1978 -1982: Early Generation
This generation was born into a constitutionally embedded one party state, and witnessed succession from the first president of Kenya as well as a coup attempt, which radically shifted Kenya’s character.
1982 – 2002: Nyayo Generation
This generation experienced a change of education system from 7-4-2-3 to 8-4-4. We have experienced state repression, currency controls and price controls. Structural Adjustment Programmes (SAPs) have had a great impact on our experiences of public services such as education, health and infrastructure. We saw the liberalization of the Kenyan economy, including the free market, privatization of public services, and a public service hire freeze.
We have witnessed the rise of Information Technology as an industry, boosted by computerization and dial up internet access. There was increased uptake of opportunities abroad by Kenyan students and professionals (which led to “brain drain”) due to political and economic conditions. We experienced news from a monopoly broadcaster (KBC), and Congolese and vernacular Kenyan music defined our audio experience.
2002 – 2010: Children of democracy
This generation has witnessed the expansion of democratic space. Freedom of expression and creativity in the film industry, art and music was burgeoning at this time. The Kenyan Hip Hop scene grew due to the presence of labels such as Ogopa DJs and Calif Records, and there was an increase in literary output from collectives such as Kwani? TV and radio frequencies were liberalized, leading to a rise in independent/commercial media houses.
There was a geopolitical shift to engage more with the East, leading to the entry of China in megaproject infrastructure funding. This generation has experienced the enhanced use of technology for everyday life, as well as increased global connections due to internet use (due to the landing of fiber optic cable on Kenyan coast.) This led to better connectedness of Kenya to the outside world – more Kenyans got online as the cost of internet significantly reduced. Mobile telephony grew rapidly with the entry of KenCell Safaricom.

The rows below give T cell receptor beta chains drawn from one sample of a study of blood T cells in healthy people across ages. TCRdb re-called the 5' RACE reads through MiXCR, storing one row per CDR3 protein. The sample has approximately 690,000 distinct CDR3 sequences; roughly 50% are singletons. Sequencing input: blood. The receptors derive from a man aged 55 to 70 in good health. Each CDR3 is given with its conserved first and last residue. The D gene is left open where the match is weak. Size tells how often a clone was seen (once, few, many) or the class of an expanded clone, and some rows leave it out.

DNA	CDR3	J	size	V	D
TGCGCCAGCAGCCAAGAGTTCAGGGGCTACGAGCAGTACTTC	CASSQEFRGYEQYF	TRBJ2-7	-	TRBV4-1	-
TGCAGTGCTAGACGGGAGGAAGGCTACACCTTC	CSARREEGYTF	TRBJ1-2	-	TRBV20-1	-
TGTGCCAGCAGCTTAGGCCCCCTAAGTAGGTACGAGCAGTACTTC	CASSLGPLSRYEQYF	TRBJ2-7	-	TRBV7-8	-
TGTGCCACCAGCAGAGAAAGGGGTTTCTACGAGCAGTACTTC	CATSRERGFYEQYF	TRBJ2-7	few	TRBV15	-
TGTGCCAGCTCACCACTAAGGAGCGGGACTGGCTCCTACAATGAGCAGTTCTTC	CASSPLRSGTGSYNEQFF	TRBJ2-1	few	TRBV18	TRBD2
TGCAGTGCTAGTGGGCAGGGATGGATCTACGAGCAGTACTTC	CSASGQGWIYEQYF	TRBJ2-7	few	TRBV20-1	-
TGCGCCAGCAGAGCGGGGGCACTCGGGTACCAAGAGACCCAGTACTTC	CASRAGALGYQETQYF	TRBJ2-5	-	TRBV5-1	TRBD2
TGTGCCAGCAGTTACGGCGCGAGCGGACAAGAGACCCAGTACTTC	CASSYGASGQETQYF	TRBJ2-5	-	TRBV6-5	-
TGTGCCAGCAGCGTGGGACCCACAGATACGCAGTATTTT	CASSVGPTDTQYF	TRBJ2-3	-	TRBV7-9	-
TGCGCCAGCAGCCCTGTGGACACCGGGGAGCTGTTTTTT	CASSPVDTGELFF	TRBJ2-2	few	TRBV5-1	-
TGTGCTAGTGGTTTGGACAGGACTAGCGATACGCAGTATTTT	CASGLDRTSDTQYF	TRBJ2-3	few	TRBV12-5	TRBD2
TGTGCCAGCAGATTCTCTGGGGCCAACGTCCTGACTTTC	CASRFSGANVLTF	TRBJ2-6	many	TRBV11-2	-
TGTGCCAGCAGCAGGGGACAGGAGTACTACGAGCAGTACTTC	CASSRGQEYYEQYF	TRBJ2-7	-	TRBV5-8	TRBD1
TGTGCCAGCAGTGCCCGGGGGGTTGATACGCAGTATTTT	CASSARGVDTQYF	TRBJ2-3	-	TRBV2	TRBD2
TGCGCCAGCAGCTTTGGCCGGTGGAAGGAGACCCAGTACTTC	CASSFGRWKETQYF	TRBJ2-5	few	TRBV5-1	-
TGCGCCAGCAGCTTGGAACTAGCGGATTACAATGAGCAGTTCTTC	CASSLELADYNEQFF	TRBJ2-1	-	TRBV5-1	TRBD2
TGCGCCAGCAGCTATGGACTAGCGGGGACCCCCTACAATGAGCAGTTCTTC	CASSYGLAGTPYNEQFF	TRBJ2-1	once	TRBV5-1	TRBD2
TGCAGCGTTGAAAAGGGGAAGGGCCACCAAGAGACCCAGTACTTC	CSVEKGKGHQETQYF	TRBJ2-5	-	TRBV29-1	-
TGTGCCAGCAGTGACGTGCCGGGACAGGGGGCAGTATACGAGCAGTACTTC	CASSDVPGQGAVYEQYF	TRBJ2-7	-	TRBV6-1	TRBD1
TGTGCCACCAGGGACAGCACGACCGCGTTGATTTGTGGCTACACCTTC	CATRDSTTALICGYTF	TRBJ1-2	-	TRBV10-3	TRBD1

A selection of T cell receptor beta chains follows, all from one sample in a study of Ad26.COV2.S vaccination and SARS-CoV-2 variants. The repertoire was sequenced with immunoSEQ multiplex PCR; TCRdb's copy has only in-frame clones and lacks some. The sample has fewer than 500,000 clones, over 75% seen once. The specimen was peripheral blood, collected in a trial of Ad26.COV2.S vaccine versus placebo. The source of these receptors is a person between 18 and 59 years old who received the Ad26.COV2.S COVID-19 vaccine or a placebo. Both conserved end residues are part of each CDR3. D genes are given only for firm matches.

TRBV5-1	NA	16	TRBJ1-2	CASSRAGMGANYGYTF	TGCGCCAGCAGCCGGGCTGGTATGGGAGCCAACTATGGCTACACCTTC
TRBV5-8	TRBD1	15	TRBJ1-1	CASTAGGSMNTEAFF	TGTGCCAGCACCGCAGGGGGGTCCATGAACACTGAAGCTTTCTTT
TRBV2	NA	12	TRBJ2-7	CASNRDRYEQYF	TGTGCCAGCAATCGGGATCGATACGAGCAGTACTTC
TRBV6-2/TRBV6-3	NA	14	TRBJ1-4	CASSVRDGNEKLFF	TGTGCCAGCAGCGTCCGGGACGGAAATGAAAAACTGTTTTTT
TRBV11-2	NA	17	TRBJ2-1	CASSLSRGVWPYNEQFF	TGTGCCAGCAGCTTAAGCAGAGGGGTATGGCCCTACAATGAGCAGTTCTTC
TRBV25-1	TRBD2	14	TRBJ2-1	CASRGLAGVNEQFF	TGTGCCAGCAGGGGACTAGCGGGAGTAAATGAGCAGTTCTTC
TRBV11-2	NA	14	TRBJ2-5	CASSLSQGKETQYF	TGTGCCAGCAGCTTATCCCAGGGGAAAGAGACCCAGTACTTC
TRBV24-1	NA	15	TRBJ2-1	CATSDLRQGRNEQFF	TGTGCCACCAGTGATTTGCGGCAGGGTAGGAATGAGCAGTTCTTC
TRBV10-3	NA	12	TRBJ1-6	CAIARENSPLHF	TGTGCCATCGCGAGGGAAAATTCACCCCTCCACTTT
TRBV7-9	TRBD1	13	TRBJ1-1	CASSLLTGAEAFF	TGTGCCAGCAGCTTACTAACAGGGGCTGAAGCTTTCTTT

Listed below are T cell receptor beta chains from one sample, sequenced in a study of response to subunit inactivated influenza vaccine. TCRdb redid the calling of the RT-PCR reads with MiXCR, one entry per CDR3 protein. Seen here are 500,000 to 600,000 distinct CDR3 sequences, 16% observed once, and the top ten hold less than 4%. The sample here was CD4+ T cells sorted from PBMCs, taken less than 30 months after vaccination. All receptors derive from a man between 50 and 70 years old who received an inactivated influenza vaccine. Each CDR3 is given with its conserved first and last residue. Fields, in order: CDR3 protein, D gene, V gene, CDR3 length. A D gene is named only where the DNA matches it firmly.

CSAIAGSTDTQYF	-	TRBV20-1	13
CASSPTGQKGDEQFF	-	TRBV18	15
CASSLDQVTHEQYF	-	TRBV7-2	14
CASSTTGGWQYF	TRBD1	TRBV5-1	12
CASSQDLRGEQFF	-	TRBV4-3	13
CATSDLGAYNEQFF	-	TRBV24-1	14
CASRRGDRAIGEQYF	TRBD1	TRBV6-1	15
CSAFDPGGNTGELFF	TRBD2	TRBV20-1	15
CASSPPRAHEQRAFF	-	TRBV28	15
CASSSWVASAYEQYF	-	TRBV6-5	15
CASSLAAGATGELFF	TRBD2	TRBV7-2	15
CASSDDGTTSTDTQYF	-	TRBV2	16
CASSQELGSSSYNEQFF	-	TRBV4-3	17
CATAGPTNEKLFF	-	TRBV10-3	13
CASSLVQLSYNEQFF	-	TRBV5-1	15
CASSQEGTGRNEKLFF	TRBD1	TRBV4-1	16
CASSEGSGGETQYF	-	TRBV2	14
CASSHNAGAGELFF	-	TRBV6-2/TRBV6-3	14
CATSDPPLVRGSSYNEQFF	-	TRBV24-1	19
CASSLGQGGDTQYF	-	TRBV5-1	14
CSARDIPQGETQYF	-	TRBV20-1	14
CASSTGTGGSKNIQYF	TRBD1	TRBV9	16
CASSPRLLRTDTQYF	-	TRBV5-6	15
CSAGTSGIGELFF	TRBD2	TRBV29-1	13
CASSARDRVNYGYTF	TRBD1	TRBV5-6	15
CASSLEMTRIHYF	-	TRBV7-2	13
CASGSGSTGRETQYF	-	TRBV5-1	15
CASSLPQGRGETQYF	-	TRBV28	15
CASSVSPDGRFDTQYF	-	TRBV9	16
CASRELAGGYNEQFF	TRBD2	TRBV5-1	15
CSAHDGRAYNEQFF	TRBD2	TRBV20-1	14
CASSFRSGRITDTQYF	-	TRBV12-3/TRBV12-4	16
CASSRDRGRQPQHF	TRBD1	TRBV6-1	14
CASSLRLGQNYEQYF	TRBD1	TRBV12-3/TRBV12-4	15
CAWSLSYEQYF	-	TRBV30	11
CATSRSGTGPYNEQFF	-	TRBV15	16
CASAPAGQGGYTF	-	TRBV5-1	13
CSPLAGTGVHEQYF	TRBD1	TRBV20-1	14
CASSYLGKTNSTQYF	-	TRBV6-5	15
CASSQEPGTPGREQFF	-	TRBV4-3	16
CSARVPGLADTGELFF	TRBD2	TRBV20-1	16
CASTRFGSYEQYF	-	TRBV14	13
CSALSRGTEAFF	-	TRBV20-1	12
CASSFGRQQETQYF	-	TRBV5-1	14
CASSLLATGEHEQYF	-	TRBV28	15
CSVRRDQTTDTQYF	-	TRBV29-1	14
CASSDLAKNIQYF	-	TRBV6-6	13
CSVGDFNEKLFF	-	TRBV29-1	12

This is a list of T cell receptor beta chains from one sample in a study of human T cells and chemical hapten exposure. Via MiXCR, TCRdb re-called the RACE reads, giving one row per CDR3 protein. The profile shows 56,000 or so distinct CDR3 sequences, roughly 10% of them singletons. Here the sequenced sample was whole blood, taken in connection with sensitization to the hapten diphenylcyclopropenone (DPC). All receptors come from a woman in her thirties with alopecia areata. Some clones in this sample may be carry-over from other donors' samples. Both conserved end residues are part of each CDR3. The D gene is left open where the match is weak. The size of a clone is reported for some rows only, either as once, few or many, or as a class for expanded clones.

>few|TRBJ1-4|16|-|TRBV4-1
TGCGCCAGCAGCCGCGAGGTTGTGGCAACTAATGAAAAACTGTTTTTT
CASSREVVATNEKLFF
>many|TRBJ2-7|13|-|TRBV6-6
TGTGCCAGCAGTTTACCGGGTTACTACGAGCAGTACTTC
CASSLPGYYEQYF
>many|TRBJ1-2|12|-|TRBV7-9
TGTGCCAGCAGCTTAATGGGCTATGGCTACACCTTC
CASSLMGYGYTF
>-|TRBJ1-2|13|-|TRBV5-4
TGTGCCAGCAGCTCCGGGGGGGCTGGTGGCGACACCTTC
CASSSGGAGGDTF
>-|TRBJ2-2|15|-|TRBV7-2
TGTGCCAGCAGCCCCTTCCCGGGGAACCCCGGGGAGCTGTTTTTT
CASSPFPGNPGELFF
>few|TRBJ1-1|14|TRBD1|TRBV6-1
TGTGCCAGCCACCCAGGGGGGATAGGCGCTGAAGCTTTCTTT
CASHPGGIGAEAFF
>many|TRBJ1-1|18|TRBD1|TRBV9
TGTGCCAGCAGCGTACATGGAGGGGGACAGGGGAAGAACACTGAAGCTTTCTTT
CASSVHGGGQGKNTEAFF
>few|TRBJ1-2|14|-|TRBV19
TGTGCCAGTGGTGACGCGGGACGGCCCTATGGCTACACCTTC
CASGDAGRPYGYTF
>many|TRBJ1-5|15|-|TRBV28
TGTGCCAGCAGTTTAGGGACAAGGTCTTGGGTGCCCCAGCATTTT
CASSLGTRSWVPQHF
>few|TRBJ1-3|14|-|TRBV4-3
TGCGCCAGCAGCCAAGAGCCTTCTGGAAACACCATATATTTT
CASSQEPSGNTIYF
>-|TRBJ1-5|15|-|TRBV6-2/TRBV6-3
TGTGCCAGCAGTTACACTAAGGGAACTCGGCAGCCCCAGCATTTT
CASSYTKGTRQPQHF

There were many diaspora returnees at this time, and new constitution was promulgated at this time. There were also curriculum changes in primary and secondary schools, with a reduction of examinable subjects.
2010 – Current: Digital natives (Generation Z/iGen)
This generation is experiencing an even greater merge of Kenya with the global space on the digital frontier. They have grown up using mobile devices, high speed internet and broadband. There is an immediacy in the adoption of global trends, making it to almost every part of the country. There has been a screen shift to mobile rather than legacy media, and a change in news dissemination and cultural trends in the age of viral news and trends on Kenyan Facebook and Twitter (#KOT.)
This generation is coming up in a time of unemployment and underemployment, leading to a growing gig economy and the emergence of the “hustler.” There has been a demographic shift in the makeup of our population, and an expansion in the creative economy (we have photographers, videographers, writers, actors, poets, fashion influencers, Instagram and Facebook popup shops.) This generation has seen a rise in self-publishing on platforms like WordPress, and self-promoting created content on platforms like YouTube. There has been more privatization of services, and the rollout of a new curriculum in 2017.
With this basic frame of the different slices of the demographic shifts and labels, perhaps we can reimagine and develop strategies that blend both global thinking and local dynamics that underpin our interactions with Kenyan youth, and understand why it is important to contextualize demographic labels.